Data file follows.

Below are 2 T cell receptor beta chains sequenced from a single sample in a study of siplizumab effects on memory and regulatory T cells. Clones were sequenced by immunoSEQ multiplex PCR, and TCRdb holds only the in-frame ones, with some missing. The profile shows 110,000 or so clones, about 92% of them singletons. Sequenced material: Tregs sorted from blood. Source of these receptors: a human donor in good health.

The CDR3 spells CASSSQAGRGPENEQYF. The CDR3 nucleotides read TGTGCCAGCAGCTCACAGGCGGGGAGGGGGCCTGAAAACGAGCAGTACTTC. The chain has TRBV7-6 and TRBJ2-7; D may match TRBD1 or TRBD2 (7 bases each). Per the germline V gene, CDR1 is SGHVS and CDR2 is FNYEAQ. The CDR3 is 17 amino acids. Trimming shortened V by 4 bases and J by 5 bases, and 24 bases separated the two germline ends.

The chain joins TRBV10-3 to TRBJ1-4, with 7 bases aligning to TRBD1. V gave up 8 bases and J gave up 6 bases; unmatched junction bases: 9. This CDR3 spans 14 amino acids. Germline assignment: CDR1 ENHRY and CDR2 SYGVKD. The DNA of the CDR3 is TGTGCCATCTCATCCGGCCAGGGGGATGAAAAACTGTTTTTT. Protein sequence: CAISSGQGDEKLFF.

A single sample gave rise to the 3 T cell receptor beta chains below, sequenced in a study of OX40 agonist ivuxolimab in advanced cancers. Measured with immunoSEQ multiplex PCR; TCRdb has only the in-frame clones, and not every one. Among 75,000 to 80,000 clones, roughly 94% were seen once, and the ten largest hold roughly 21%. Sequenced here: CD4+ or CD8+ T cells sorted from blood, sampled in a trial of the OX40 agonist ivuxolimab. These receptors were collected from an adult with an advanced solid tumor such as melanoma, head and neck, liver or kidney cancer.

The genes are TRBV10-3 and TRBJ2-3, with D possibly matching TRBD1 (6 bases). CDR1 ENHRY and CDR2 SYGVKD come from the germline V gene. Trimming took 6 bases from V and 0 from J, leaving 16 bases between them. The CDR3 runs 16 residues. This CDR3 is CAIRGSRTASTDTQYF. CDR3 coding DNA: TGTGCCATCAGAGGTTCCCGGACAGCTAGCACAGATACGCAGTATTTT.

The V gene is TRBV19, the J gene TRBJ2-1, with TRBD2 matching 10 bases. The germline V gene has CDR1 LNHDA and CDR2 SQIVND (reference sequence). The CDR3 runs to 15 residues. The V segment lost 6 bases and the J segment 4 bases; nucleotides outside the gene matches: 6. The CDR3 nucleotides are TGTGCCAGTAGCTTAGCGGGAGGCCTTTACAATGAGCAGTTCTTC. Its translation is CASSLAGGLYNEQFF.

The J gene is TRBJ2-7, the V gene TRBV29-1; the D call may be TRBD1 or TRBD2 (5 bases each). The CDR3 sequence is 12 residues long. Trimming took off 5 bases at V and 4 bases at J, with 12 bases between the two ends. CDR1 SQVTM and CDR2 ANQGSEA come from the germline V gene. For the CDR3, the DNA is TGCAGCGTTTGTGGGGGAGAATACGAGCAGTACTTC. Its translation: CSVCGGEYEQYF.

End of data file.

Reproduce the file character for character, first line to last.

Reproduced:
Below are 2 T cell receptor beta chains sequenced from a single sample in a study of siplizumab effects on memory and regulatory T cells. Clones were sequenced by immunoSEQ multiplex PCR, and TCRdb holds only the in-frame ones, with some missing. The profile shows 110,000 or so clones, about 92% of them singletons. Sequenced material: Tregs sorted from blood. Source of these receptors: a human donor in good health.

The CDR3 spells CASSSQAGRGPENEQYF. The CDR3 nucleotides read TGTGCCAGCAGCTCACAGGCGGGGAGGGGGCCTGAAAACGAGCAGTACTTC. The chain has TRBV7-6 and TRBJ2-7; D may match TRBD1 or TRBD2 (7 bases each). Per the germline V gene, CDR1 is SGHVS and CDR2 is FNYEAQ. The CDR3 is 17 amino acids. Trimming shortened V by 4 bases and J by 5 bases, and 24 bases separated the two germline ends.

The chain joins TRBV10-3 to TRBJ1-4, with 7 bases aligning to TRBD1. V gave up 8 bases and J gave up 6 bases; unmatched junction bases: 9. This CDR3 spans 14 amino acids. Germline assignment: CDR1 ENHRY and CDR2 SYGVKD. The DNA of the CDR3 is TGTGCCATCTCATCCGGCCAGGGGGATGAAAAACTGTTTTTT. Protein sequence: CAISSGQGDEKLFF.

A single sample gave rise to the 3 T cell receptor beta chains below, sequenced in a study of OX40 agonist ivuxolimab in advanced cancers. Measured with immunoSEQ multiplex PCR; TCRdb has only the in-frame clones, and not every one. Among 75,000 to 80,000 clones, roughly 94% were seen once, and the ten largest hold roughly 21%. Sequenced here: CD4+ or CD8+ T cells sorted from blood, sampled in a trial of the OX40 agonist ivuxolimab. These receptors were collected from an adult with an advanced solid tumor such as melanoma, head and neck, liver or kidney cancer.

The genes are TRBV10-3 and TRBJ2-3, with D possibly matching TRBD1 (6 bases). CDR1 ENHRY and CDR2 SYGVKD come from the germline V gene. Trimming took 6 bases from V and 0 from J, leaving 16 bases between them. The CDR3 runs 16 residues. This CDR3 is CAIRGSRTASTDTQYF. CDR3 coding DNA: TGTGCCATCAGAGGTTCCCGGACAGCTAGCACAGATACGCAGTATTTT.

The V gene is TRBV19, the J gene TRBJ2-1, with TRBD2 matching 10 bases. The germline V gene has CDR1 LNHDA and CDR2 SQIVND (reference sequence). The CDR3 runs to 15 residues. The V segment lost 6 bases and the J segment 4 bases; nucleotides outside the gene matches: 6. The CDR3 nucleotides are TGTGCCAGTAGCTTAGCGGGAGGCCTTTACAATGAGCAGTTCTTC. Its translation is CASSLAGGLYNEQFF.

The J gene is TRBJ2-7, the V gene TRBV29-1; the D call may be TRBD1 or TRBD2 (5 bases each). The CDR3 sequence is 12 residues long. Trimming took off 5 bases at V and 4 bases at J, with 12 bases between the two ends. CDR1 SQVTM and CDR2 ANQGSEA come from the germline V gene. For the CDR3, the DNA is TGCAGCGTTTGTGGGGGAGAATACGAGCAGTACTTC. Its translation: CSVCGGEYEQYF.